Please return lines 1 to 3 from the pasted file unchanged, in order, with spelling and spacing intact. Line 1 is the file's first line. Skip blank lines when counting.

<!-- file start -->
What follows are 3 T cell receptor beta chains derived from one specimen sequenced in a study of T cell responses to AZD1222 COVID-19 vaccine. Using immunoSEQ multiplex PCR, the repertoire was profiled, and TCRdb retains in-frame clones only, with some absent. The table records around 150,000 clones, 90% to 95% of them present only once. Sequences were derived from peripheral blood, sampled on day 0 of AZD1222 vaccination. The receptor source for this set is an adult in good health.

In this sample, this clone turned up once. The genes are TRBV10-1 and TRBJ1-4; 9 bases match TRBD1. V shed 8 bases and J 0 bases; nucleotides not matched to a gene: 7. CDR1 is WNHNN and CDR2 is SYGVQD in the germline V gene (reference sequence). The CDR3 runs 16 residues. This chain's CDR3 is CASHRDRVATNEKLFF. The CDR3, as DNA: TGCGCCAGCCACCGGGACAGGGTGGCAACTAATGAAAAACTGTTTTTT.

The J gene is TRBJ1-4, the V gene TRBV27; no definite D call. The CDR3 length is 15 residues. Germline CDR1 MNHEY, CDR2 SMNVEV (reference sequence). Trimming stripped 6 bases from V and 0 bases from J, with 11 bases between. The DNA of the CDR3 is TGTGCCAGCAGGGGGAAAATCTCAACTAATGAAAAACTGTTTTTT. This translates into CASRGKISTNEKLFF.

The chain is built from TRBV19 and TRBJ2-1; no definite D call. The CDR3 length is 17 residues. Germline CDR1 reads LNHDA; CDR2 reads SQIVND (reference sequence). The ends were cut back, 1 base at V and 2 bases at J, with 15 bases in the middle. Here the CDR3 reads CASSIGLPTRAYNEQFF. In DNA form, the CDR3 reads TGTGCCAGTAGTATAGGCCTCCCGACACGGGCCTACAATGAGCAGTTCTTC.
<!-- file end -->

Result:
What follows are 3 T cell receptor beta chains derived from one specimen sequenced in a study of T cell responses to AZD1222 COVID-19 vaccine. Using immunoSEQ multiplex PCR, the repertoire was profiled, and TCRdb retains in-frame clones only, with some absent. The table records around 150,000 clones, 90% to 95% of them present only once. Sequences were derived from peripheral blood, sampled on day 0 of AZD1222 vaccination. The receptor source for this set is an adult in good health.

In this sample, this clone turned up once. The genes are TRBV10-1 and TRBJ1-4; 9 bases match TRBD1. V shed 8 bases and J 0 bases; nucleotides not matched to a gene: 7. CDR1 is WNHNN and CDR2 is SYGVQD in the germline V gene (reference sequence). The CDR3 runs 16 residues. This chain's CDR3 is CASHRDRVATNEKLFF. The CDR3, as DNA: TGCGCCAGCCACCGGGACAGGGTGGCAACTAATGAAAAACTGTTTTTT.

The J gene is TRBJ1-4, the V gene TRBV27; no definite D call. The CDR3 length is 15 residues. Germline CDR1 MNHEY, CDR2 SMNVEV (reference sequence). Trimming stripped 6 bases from V and 0 bases from J, with 11 bases between. The DNA of the CDR3 is TGTGCCAGCAGGGGGAAAATCTCAACTAATGAAAAACTGTTTTTT. This translates into CASRGKISTNEKLFF.